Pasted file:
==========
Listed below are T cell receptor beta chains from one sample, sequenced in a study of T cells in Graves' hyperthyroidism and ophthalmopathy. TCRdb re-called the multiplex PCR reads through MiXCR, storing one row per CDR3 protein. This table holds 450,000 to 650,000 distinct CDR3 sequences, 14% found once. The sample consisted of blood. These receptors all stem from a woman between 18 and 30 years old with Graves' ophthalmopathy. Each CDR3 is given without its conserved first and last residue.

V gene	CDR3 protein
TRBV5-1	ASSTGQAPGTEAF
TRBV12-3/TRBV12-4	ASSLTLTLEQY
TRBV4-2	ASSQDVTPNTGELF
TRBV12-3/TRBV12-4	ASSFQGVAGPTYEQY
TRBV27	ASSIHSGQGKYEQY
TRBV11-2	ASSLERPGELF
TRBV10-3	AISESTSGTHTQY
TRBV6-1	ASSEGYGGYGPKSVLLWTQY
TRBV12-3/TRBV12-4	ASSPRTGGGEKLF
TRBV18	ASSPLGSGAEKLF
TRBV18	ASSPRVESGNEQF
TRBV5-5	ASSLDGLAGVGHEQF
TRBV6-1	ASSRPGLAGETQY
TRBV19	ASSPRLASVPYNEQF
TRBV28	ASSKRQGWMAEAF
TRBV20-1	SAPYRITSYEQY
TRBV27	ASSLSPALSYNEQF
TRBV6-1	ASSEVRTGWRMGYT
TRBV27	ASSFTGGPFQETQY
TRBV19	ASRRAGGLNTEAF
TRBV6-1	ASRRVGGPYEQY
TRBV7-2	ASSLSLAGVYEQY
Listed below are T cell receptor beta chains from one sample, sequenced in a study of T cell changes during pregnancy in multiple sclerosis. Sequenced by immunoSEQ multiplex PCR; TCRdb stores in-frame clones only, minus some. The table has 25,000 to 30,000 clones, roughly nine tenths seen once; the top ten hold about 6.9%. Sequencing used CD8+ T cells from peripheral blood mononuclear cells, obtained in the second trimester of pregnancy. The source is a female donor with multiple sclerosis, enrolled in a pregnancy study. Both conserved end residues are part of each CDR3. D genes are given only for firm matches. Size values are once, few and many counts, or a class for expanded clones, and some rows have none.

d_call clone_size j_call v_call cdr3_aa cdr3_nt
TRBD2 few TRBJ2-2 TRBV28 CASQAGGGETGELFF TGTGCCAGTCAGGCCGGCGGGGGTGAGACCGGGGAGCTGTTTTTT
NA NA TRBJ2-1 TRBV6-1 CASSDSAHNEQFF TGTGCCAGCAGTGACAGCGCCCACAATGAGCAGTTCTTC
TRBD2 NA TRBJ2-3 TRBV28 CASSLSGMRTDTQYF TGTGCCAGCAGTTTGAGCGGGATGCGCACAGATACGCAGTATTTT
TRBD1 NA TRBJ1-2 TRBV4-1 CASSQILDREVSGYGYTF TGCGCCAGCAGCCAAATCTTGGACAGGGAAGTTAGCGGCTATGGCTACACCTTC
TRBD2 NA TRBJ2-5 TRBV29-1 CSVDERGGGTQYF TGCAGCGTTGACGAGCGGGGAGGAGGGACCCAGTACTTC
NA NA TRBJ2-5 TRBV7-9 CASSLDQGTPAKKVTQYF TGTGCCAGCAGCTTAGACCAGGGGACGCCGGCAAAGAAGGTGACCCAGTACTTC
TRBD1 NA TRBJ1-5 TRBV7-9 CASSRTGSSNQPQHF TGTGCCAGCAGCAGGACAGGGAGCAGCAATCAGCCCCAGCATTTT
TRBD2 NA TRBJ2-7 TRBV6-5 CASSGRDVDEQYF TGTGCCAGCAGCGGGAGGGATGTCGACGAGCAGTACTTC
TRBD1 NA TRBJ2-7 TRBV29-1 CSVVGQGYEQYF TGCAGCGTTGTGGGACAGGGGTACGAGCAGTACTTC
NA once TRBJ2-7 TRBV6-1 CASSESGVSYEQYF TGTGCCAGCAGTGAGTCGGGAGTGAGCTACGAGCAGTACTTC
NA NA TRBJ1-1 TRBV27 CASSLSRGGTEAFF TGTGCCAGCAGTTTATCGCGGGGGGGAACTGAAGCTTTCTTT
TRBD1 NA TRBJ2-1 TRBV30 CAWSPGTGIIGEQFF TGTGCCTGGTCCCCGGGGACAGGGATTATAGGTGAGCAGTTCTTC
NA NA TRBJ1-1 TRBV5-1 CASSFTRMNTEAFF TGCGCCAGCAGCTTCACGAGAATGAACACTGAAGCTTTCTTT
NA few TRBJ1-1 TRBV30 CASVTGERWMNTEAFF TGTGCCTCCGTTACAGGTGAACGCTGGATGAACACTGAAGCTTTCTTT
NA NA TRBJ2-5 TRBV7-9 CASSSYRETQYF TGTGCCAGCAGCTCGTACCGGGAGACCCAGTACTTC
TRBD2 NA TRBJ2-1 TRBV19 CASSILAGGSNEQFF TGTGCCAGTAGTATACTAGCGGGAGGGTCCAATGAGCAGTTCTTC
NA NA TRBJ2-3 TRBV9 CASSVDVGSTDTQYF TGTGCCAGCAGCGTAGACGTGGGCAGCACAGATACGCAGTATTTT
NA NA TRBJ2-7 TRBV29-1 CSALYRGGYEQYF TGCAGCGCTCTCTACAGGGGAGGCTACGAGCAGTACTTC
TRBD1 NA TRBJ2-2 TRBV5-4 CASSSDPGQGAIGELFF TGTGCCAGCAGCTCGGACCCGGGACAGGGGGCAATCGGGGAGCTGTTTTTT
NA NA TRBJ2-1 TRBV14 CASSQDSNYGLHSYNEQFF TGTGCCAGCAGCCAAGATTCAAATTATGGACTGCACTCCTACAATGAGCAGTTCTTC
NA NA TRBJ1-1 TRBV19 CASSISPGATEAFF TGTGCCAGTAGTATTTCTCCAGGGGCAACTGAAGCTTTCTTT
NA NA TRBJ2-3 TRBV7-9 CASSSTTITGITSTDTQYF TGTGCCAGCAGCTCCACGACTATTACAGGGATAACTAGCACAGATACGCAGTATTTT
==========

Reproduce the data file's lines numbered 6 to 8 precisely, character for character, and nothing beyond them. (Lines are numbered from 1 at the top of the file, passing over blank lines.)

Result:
TRBV12-3/TRBV12-4	ASSFQGVAGPTYEQY
TRBV27	ASSIHSGQGKYEQY
TRBV11-2	ASSLERPGELF